4. Genevieve (1953)
A great source for comedy in the fifties was the UK (The Lady Killers, The Lavender Hill Mob) and this fast-paced gem was a big hit in England and also did well in North America. Somewhat forgotten today, it’s the story of two couples who participate in a vintage car race from London to Brighton. The humor is a little more adult than usual for fifties American cinema, but there’s real wit and some wonderful slapstick as it tells its story. The breakout star here is Kay Kendall – a gorgeous comedienne who had a brief but brilliant run in the mid-fifties before an early death. With great location photography, a wonderful script and some very funny supporting performances, this is one of the films of the era that deserves to be rediscovered.
3. The Quiet Man (1952)
This is my favorite John Wayne performance and one of my favorite films of the decade. I’m not sure it’s a great film – the characters are a little to stereotypical, the story a little too pat – but it’s a comical gem that gifts us with an idealized look at life in an Irish town in the middle of the last century. Wayne plays a former prize fighter who returns to his birthplace with the hope of buying back his homestead and settling down. He soon encounters the various comical townsfolk as well as Maureen O’Hara and he’s smitten. The comedy here comes from leveraging the Irish reputation for both bluntness and sentiment. No one is afraid to speak their mind and everyone does. John Ford directed this with great affection for these people and it truly is the best, most romantic work that Wayne and O’Hara ever did.
2. Roman Holiday (1953)
The decade’s best romantic comedy and ultimately a real heart-breaker. It’s the story of a young princess (Audrey Hepburn in her first starring role) who manages to escape the eyes of her palace guardians while on a royal tour. She ventures off one night in Rome, meets a journalist (Gregory Peck) who sees her as the biggest scoop of his career if he can secretly report on and photograph her adventures around Rome. Of course they fall in love, and post-war Rome provides the perfect backdrop for both the comedy and the romance. Nicely directed by William Wyler for a great script by blacklisted Dalton Trumbo, it allows Peck to be more relaxed than usual. It also gives us Audrey Hepburn – probably the screen’s perfect princess, a lovely comedienne and one of the best actresses of the era. Hepburn won her only Oscar for this. Aside from the allure of Hepburn and Peck, It’s impossible to sit through this and not want to immediately head to Rome – it’s as much a love story with the city as it is about its two main characters.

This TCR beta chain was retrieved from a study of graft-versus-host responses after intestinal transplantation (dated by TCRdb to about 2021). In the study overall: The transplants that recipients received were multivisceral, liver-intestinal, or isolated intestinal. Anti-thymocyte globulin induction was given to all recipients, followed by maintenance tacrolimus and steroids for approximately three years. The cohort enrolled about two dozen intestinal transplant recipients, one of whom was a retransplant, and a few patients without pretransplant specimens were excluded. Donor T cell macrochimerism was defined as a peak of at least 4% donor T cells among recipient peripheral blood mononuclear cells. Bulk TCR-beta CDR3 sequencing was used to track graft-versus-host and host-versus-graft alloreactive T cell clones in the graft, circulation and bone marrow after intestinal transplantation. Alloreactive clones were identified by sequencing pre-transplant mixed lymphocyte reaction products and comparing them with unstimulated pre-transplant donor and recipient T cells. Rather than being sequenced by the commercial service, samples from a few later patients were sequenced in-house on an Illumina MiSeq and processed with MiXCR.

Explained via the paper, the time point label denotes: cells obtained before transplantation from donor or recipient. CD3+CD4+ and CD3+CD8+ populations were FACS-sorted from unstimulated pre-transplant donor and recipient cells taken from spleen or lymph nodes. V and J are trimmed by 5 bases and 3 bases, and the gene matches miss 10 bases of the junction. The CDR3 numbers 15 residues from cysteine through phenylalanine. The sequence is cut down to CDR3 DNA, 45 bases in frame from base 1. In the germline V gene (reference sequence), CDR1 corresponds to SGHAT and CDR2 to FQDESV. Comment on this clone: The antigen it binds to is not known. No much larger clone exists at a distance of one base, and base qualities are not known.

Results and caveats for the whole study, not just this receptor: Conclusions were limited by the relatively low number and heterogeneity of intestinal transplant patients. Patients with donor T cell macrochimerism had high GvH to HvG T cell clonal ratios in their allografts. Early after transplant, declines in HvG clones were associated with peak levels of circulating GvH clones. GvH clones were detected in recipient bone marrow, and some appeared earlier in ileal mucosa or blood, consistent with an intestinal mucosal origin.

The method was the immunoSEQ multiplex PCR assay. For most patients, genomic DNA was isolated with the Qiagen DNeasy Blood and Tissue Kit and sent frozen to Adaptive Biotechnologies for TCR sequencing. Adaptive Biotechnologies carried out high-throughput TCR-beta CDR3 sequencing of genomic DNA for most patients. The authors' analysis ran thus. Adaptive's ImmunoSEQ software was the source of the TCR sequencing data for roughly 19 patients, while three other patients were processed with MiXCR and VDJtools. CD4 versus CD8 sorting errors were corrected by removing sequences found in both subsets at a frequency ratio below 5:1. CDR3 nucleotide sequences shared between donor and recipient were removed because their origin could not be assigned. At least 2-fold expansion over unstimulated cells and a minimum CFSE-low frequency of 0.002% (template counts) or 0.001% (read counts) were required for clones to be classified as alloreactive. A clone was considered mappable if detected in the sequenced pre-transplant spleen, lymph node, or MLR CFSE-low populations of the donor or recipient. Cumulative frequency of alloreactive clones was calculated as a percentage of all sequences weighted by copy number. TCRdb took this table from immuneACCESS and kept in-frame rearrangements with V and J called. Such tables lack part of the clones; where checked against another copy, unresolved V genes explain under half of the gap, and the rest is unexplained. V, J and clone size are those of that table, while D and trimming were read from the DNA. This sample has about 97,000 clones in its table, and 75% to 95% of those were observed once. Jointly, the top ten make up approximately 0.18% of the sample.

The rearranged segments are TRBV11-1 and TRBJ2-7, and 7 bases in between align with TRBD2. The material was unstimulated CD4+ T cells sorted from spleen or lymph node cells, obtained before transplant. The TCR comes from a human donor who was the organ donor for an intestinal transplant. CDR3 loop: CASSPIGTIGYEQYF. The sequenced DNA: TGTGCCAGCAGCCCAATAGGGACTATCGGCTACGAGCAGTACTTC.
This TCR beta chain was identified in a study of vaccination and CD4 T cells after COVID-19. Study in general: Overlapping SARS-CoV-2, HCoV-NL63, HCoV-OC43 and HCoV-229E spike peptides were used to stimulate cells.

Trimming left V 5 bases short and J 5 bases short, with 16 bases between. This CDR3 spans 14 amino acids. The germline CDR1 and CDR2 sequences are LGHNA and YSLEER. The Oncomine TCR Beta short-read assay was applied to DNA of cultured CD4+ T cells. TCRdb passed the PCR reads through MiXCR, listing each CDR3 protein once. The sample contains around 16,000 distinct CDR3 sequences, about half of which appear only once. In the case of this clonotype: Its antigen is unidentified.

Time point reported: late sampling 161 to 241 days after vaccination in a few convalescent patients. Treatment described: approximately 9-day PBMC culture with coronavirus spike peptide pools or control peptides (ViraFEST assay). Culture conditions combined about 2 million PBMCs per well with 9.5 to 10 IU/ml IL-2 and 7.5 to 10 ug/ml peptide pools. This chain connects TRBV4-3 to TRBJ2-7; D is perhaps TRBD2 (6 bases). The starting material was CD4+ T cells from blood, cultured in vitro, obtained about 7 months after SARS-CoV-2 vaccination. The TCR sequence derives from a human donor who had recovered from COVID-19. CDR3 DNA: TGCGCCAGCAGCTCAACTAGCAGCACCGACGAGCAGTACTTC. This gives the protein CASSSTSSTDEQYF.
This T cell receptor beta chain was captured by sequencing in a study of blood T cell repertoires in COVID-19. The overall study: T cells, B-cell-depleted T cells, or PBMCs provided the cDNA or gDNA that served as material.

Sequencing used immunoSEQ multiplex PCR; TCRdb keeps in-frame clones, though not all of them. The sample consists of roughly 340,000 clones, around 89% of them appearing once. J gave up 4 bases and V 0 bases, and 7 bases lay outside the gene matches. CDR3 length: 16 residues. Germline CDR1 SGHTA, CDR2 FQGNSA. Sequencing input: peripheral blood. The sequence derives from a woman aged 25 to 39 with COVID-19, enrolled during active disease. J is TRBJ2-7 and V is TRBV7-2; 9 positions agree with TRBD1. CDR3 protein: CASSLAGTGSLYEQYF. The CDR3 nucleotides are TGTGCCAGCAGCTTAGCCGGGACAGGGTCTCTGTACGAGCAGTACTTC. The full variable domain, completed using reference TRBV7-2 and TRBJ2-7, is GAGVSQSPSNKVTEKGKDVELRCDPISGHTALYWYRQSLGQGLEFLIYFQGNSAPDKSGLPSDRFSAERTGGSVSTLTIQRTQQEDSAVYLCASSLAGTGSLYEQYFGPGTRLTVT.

1. Some Like It Hot (1959)
This is the big comedy of the decade and probably near the top of the list of everyone’s favorite comedy of all-time. It’s still spectacularly funny with dialogue that pushes the envelope of sexual boundaries in a way that wasn’t seen before and quite ground breaking for the late fifties. Billy Wilder’s best film tells the story of two musicians who, upon witnessing the St. Valentine’s Day Massacre, decide to dress as women and join an all girl band to get out of town. From there the layers of mistaken identity, sexual identity and just plain silliness bubble up to make the era’s best screwball comedy. Jack Lemmon and Tony Curtis are both hysterical, with Lemmon taking the edge by allowing his character to enjoy the charade a little too much (the last line in the movie is perfection). It also has Marilyn Monroe playing the ultimate Monroe character – beautiful, a little dumb, a little wounded, but with just enough street smarts to ensure she doesn’t come across as helpless – one of her definitive performances. But this movie belongs to the men, including Joe E. Brown who is wonderful as Lemmon’s older rich “boyfriend”.
There were other comedies of note from the decade – the film adaptation of the Broadway hit ‘Born Yesterday’ (1950), Billy Wilder’s romantic ‘Sabrina’ (1954), the elephantine ‘Around the World in 80 Days’ (1956), and ‘It Happened to Jane’ (1959), a really good one with Jack Lemmon and Doris Day that sank very quickly after opening – but thankfully a better decade was about to be ushered in with ‘The Apartment’.